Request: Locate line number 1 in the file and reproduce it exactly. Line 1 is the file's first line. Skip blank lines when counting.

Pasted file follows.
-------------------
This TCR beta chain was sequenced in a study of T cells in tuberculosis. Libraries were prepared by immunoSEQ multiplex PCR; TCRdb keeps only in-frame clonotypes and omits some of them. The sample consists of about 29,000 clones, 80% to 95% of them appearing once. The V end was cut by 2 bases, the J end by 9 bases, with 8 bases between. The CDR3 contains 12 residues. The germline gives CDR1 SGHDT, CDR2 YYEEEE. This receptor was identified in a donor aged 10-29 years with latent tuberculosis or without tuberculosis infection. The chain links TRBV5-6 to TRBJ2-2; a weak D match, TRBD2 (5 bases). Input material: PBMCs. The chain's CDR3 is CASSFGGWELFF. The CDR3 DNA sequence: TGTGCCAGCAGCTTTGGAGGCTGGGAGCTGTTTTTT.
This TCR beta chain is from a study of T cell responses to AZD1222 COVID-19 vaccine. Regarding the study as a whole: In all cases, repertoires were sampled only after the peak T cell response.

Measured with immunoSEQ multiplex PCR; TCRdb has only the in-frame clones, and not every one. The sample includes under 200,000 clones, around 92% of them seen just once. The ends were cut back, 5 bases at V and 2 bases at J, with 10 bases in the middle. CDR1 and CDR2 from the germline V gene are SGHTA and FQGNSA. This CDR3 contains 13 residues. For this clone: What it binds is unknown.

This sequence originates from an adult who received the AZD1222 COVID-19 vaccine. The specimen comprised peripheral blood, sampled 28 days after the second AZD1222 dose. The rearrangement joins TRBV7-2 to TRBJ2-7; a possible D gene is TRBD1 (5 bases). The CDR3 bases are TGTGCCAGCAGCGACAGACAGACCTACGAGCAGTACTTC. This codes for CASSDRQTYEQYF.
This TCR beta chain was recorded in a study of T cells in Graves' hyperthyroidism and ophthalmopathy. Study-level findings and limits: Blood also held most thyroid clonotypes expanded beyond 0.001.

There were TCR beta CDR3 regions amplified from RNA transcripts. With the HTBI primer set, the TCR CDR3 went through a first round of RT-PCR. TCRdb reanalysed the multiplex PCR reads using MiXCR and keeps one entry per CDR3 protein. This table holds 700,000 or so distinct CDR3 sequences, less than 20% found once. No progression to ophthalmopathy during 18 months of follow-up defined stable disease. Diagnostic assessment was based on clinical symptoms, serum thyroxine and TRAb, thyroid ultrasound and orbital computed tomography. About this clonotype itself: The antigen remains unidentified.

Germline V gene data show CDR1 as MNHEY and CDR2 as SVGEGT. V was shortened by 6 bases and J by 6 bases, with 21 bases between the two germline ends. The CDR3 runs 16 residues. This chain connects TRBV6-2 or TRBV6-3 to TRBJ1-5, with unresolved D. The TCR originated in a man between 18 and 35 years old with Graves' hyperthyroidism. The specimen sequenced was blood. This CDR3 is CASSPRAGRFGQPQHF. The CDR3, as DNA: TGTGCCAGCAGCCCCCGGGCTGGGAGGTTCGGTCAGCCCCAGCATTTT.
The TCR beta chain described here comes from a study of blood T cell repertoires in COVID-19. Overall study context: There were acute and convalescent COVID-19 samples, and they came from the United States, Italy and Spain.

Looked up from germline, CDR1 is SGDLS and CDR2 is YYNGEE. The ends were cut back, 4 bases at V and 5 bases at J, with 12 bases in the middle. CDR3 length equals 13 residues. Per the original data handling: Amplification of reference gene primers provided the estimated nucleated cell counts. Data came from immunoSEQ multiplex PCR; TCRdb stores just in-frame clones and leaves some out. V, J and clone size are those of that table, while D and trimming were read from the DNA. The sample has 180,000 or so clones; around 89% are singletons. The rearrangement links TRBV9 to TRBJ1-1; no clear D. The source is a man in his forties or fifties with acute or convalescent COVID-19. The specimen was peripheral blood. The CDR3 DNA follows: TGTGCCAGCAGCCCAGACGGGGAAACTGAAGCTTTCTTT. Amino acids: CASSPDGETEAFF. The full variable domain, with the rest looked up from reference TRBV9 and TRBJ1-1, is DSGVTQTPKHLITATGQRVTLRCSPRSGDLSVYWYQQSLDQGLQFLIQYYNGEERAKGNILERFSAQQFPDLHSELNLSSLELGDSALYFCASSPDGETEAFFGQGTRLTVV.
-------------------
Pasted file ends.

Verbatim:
This TCR beta chain was sequenced in a study of T cells in tuberculosis. Libraries were prepared by immunoSEQ multiplex PCR; TCRdb keeps only in-frame clonotypes and omits some of them. The sample consists of about 29,000 clones, 80% to 95% of them appearing once. The V end was cut by 2 bases, the J end by 9 bases, with 8 bases between. The CDR3 contains 12 residues. The germline gives CDR1 SGHDT, CDR2 YYEEEE. This receptor was identified in a donor aged 10-29 years with latent tuberculosis or without tuberculosis infection. The chain links TRBV5-6 to TRBJ2-2; a weak D match, TRBD2 (5 bases). Input material: PBMCs. The chain's CDR3 is CASSFGGWELFF. The CDR3 DNA sequence: TGTGCCAGCAGCTTTGGAGGCTGGGAGCTGTTTTTT.